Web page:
“The successful Australian test of IPv6 – the next generation of Internet Protocol – has cleared the way for full implementation”, said Narelle Clark, Vice President of the Internet Society of Australia (ISOC-AU) and coordinator of Australia's activities.
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On 8 June 2011, hundreds of Australian websites, organisations and individual Internet users took the opportunity to join the worldwide collaboration to begin operational implementation of IPv6 on the Internet.
ISOC-AU organised a special testing exercise where two school classes – one high school, one primary school - were given the challenge to 'break the Internet' on World IPv6 Day.
Participating students were given access to the the IPv6 Internet courtesy of Studentnet ™ and IPv6Now, even though the schools' current infrastructure only supports IPv4, together with a structured experience of the Internet of the future, based on IPv6.
“Network administrators have been communicating busily for the last 48 hours in preparing and managing IPv6 based networks for 8 June”, said Narelle Clark. “Our conclusion from reports so far, is that IPv6 is ready for mainstream implementation, but more detailed analysis of IPv6 Day performance will continue to uncover any underlying issues, especially for the user experience with older equipment.
“IPv6 just worked on the day”, said Tony Hill, who has been coordinating Australia's discussion of IPv6 since 2005, with the help of the worldwide IPv6 Forum.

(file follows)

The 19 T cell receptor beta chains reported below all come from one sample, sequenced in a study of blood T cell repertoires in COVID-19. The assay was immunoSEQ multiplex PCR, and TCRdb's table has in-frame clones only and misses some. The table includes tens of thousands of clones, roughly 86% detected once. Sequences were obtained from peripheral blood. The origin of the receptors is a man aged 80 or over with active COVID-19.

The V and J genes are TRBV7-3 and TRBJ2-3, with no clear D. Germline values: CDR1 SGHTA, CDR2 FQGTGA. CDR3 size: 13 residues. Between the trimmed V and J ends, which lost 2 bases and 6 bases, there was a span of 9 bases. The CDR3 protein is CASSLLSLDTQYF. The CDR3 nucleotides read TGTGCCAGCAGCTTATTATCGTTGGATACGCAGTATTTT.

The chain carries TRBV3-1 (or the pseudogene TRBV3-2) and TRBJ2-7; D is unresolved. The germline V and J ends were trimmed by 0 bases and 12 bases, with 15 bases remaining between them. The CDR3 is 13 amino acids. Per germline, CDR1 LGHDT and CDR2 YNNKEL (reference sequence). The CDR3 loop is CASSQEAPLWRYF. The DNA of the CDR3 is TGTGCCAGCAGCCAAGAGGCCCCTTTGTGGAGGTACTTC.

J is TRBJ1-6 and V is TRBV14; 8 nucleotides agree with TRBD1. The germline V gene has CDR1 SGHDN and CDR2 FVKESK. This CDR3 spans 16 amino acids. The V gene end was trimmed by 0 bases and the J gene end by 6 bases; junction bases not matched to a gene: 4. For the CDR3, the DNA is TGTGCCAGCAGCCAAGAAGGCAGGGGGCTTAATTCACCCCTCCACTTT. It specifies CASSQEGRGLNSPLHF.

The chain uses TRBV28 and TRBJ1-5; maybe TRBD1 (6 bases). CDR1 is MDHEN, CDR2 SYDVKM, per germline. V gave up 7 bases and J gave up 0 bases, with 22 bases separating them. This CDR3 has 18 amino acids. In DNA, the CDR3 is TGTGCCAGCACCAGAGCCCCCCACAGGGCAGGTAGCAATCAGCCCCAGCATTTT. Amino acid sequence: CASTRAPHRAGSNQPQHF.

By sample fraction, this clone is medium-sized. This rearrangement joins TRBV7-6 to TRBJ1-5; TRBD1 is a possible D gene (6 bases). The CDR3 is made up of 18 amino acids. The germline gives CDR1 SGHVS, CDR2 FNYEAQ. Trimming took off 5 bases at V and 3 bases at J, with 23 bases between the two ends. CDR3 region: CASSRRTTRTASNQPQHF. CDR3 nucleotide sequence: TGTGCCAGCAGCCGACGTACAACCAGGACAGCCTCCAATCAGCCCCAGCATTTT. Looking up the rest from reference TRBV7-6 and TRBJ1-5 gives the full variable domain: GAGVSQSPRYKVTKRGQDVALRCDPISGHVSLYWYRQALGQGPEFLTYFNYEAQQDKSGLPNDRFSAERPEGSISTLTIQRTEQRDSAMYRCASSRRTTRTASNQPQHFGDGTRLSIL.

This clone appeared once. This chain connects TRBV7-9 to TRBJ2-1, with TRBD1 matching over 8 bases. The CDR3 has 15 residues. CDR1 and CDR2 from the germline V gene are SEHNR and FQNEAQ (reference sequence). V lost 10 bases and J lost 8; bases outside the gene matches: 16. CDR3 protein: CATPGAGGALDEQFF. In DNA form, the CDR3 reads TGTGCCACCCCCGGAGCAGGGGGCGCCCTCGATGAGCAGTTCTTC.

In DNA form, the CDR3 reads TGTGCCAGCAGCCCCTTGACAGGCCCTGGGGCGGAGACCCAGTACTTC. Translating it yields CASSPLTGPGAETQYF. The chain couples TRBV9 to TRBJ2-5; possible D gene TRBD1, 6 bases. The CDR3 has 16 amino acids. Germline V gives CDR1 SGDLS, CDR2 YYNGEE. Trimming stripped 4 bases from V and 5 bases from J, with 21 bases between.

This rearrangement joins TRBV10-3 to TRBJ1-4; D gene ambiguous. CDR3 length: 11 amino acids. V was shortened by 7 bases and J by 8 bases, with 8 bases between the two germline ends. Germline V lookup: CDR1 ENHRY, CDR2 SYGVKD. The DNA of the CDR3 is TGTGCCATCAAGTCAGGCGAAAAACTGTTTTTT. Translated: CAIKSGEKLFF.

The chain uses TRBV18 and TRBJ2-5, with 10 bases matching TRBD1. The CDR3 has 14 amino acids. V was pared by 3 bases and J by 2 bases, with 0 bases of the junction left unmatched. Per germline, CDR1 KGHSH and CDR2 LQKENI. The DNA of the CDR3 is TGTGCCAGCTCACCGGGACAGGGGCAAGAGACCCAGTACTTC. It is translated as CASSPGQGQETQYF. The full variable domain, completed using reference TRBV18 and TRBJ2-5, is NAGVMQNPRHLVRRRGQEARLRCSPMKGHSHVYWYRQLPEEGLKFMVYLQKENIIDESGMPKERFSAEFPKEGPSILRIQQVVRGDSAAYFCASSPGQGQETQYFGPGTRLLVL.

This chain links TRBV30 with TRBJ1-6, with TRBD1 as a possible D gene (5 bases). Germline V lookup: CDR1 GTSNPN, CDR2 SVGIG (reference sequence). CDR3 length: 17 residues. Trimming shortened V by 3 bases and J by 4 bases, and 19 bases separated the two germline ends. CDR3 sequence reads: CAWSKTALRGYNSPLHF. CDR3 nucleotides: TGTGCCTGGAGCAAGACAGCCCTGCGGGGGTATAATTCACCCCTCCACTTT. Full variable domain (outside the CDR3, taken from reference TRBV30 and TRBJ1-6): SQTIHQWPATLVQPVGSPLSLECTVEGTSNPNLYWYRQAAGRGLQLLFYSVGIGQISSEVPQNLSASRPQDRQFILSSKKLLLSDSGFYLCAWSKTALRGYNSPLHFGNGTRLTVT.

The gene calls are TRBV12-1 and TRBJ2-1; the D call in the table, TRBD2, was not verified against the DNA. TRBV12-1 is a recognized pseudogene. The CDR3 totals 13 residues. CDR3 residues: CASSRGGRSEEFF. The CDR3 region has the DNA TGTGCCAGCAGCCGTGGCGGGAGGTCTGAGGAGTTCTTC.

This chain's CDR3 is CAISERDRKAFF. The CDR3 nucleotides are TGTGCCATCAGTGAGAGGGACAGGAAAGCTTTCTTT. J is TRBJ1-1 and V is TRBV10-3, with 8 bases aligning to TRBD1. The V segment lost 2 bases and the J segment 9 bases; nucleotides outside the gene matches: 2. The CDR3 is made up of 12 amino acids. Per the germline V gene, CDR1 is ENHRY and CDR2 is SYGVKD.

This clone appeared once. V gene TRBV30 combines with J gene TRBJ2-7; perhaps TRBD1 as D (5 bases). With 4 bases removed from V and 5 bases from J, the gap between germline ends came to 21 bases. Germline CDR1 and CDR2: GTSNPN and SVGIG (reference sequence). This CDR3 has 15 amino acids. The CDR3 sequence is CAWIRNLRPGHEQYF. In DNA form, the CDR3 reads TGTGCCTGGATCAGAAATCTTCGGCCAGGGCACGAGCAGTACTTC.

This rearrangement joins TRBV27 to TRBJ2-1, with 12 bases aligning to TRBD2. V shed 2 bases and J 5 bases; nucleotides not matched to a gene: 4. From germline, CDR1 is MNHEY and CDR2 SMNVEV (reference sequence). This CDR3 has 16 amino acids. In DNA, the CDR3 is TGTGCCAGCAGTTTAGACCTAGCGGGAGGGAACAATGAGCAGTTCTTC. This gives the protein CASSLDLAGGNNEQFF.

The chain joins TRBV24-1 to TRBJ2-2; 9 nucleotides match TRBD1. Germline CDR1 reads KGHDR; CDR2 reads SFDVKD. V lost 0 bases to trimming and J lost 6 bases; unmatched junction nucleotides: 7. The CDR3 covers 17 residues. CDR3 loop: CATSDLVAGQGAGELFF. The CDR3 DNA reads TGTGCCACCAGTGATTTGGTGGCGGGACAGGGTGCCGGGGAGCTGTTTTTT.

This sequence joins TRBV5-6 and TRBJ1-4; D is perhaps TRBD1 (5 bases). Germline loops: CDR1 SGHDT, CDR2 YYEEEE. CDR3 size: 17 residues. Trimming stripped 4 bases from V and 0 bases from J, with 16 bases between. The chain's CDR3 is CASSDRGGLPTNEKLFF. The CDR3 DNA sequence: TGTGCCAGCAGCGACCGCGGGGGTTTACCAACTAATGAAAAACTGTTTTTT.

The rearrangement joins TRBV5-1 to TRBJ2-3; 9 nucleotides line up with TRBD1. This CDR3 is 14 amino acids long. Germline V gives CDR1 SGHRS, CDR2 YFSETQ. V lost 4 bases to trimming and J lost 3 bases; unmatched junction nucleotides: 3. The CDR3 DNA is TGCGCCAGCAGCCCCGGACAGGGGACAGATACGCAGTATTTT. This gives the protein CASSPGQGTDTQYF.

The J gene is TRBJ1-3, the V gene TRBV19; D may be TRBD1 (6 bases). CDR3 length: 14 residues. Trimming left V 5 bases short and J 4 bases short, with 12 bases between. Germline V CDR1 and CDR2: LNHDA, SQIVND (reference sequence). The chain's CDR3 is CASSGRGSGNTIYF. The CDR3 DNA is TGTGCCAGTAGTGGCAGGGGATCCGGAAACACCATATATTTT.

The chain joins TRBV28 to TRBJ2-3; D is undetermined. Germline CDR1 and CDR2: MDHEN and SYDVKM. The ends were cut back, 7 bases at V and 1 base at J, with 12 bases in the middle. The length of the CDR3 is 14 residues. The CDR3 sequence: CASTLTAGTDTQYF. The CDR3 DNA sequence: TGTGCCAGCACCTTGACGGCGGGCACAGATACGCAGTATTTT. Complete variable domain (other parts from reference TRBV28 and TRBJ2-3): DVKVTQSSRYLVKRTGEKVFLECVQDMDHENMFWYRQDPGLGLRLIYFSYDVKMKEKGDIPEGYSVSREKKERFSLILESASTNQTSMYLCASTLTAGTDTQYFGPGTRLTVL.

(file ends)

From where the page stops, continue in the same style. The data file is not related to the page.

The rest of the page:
“This has been the best school day ever!”, one of the school students was overheard to say.
Organisations are also thinking about security while rolling out IPv6, according to a recent Cisco survey. In an April survey of 101 senior IT executives, 92 percent said their security teams were involved in the transition project. About 60 percent of the respondents reported they were concerned about the transition introducing security vulnerabilities in their environment.
Cisco's survey also found that 78% of senior IT leaders queried have made or are currently making the transition to IPv6. More than half have either sought or plan to seek assistance of outside consultants during the transition, and 92% said their security team is involved in the transition.
Also, 54% deemed the move essential to the organisation, while 73% were concerned about "missing out on the benefits" of IPv6, Cisco said. Of those surveyed, 63% said that an executive committee is overseeing the effort.